Even as he signed the law - a major one for advocates for improving New Jersey's public education system - the Republican governor called for doing more.
"Now is the time to build on this record of cooperation and results to put in place further reforms focused on our students by ending the flawed practice of last in-first out," Christie said in a statement Monday.
Among those who lent support Monday were officials with the New Jersey Education Association, the state's largest teachers union and a frequent critic of his education plans. But on this major policy, the union agreed with the compromise. The union's support for a deal brokered by state Sen. Teresa Ruiz, a Democrat from Newark, was a factor in the bill's unanimous passage in June in both chambers of the Legislature.
Assembly Democrats and a group representing school boards immediately praised Christie's signing of the law.
"The new law creates an essential link between the tenure process and teacher performance," Marie Bilik, executive director of the New Jersey School Boards Association, said in a statement.
The changes are the largest ever to job protections for New Jersey public-school educators since New Jersey became the first state with a teacher-tenure law more than a century ago.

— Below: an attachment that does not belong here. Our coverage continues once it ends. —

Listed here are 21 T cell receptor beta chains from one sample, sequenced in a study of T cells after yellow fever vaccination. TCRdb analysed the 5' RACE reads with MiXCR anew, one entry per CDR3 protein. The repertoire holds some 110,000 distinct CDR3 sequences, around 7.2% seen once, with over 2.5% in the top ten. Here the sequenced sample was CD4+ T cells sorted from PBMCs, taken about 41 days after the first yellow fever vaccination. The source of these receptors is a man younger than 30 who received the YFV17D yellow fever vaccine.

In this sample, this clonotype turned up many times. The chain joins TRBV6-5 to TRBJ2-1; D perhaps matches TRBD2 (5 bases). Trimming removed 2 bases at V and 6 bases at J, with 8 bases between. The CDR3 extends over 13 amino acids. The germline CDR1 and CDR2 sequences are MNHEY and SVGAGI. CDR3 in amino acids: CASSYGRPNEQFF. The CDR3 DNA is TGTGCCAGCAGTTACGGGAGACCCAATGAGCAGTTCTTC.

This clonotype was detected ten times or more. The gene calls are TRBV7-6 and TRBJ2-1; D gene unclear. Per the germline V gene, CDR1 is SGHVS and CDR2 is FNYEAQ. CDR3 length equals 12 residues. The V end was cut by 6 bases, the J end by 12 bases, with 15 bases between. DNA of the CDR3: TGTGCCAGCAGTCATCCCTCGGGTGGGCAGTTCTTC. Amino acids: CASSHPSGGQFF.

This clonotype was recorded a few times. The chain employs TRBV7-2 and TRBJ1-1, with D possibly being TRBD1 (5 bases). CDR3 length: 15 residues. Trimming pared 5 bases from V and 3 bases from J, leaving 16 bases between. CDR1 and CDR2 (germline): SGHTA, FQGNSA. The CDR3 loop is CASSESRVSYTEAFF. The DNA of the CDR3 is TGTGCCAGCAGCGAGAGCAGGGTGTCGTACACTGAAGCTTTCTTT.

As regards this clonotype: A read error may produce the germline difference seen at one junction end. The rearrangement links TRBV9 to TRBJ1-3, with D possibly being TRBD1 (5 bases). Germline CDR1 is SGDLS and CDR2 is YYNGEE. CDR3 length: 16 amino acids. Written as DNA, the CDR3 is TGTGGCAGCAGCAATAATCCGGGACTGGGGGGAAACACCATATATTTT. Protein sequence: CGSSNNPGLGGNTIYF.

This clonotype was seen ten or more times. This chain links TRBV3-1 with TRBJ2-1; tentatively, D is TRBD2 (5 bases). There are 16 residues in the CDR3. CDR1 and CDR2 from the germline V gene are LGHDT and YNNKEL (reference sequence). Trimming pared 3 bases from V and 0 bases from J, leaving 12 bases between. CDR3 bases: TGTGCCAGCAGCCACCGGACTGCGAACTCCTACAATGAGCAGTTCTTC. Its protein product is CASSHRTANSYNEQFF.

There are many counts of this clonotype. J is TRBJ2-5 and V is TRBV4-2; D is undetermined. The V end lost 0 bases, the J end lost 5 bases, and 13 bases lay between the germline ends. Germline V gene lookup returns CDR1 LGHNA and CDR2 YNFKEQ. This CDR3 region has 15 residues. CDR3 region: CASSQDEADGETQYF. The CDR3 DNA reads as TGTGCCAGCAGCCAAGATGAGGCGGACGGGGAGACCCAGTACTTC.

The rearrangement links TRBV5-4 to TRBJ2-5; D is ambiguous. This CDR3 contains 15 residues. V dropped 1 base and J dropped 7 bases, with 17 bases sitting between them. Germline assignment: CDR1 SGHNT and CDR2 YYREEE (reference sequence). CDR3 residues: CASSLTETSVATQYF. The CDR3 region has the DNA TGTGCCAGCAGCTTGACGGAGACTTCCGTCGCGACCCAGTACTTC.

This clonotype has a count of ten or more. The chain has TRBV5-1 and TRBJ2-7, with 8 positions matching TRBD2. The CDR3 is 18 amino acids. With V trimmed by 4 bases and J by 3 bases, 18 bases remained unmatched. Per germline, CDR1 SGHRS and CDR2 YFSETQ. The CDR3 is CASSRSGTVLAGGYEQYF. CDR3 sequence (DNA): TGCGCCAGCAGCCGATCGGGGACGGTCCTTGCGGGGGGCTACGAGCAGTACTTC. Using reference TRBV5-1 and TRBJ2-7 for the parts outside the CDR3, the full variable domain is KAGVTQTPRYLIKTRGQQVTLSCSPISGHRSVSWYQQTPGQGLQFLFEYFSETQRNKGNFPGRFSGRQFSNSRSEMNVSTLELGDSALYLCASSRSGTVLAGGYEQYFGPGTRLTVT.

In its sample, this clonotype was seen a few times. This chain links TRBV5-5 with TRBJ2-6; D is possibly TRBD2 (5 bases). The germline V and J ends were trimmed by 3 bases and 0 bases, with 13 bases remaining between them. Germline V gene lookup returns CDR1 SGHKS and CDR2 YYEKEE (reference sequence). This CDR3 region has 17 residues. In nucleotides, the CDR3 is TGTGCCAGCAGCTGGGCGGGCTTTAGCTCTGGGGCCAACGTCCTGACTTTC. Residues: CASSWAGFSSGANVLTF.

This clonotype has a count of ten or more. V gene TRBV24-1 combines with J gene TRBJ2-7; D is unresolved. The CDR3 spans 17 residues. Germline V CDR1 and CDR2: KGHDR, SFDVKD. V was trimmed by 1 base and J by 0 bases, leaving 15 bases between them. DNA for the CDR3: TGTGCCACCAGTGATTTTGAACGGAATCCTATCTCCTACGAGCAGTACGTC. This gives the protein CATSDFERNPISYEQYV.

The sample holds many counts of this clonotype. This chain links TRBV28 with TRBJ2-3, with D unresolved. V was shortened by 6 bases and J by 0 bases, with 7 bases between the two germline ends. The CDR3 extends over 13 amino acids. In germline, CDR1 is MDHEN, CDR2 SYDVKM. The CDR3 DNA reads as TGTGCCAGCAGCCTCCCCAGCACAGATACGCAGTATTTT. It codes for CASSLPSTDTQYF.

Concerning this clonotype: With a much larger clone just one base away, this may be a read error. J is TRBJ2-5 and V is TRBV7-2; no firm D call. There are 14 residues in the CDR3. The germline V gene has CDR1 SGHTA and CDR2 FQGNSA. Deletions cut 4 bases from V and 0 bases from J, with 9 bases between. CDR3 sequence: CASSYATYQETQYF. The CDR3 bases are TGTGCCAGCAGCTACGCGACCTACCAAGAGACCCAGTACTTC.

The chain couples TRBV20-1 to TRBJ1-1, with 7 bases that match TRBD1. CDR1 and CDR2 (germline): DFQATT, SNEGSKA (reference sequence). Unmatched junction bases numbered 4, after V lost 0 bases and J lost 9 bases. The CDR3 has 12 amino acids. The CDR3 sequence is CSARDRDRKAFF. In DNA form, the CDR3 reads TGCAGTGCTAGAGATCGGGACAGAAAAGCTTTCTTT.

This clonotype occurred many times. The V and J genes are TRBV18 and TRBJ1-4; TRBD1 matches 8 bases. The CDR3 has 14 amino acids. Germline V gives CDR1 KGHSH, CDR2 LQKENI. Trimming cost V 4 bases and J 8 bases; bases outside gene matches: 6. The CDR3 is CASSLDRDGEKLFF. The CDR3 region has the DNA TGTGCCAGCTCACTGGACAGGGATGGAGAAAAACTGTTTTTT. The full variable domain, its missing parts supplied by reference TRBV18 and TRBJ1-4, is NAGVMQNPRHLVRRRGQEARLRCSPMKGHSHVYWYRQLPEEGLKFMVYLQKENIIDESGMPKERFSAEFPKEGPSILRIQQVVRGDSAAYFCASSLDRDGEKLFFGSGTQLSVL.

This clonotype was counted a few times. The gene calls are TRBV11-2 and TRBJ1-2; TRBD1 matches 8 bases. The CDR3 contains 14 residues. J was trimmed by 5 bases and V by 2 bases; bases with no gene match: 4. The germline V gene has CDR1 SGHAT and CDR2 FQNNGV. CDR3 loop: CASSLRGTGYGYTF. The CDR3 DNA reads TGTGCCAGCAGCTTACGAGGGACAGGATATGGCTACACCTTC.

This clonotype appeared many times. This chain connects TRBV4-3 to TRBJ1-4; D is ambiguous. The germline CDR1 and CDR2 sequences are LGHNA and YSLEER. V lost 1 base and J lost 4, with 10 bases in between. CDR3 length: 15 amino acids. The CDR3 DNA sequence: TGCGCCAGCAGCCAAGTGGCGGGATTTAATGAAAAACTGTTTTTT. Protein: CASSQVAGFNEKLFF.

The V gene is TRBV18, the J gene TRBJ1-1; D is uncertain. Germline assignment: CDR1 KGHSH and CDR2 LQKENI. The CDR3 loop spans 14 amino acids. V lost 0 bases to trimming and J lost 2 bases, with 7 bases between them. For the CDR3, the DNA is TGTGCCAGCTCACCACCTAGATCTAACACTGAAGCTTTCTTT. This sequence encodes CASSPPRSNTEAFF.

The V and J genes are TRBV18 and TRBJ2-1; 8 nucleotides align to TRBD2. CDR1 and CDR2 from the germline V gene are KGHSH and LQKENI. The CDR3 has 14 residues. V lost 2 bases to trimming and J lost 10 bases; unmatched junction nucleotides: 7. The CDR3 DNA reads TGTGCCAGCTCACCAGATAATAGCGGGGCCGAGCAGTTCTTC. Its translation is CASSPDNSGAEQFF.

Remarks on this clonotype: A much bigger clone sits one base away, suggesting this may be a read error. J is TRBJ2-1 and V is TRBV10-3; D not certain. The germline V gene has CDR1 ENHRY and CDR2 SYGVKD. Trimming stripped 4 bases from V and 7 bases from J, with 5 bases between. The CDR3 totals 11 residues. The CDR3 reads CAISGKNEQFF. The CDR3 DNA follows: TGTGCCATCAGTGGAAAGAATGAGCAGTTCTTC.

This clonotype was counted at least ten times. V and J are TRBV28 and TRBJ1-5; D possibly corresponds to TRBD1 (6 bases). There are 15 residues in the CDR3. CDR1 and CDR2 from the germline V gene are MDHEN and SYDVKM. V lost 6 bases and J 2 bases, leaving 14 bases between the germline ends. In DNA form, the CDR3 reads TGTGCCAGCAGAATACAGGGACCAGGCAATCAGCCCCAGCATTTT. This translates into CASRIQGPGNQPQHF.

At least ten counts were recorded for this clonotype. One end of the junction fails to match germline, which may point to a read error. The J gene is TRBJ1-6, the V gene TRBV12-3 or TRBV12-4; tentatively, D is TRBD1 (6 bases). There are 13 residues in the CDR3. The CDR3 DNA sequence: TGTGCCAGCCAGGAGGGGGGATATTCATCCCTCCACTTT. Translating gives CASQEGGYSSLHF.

Instead of getting tenure protections automatically after three years on the job, teachers will now have to wait at least four years - and they will have to get good marks in a new, more rigorous evaluation process. They can also lose those protections and can face firing by performing poorly in evaluations.
The law has provisions designed to speed up the process of firing teachers who get poor marks, but it also has new methods to try to help those educators improve.
It also leaves New Jersey as one of only 11 states with a last-in, first-out policy for educators in the face of layoffs.
The state of public education is a perpetual issue in New Jersey. Per-student costs, and the property tax that pays most of the bills, are among the highest in the nation. And while the state's students are among the top on test scores overall, there are huge disparities in performances between affluent suburbs and low-income cities.
Seniority is a major bugaboo for Christie and many others interested in improving schools. But neither the NJEA nor the American Federation of Teachers would sign on to New Jersey's bill if it were eliminated. The unions believe they are sullied by low-performing teachers, and that fighting their dismissals can be too costly for them.
Back in June, Christie said he was weighing whether there were enough good things left in the bill for him to sign it.
But since then, he has spoken more effusively of it with nearly every public appearance.
Some education advocates are likely to continue pushing for seniority to be eliminated. The NJEA, meanwhile, is focusing on the details of the teacher evaluation process that will be used.
Christie said Monday that a key further step is to reward the top-performing teachers by paying them more.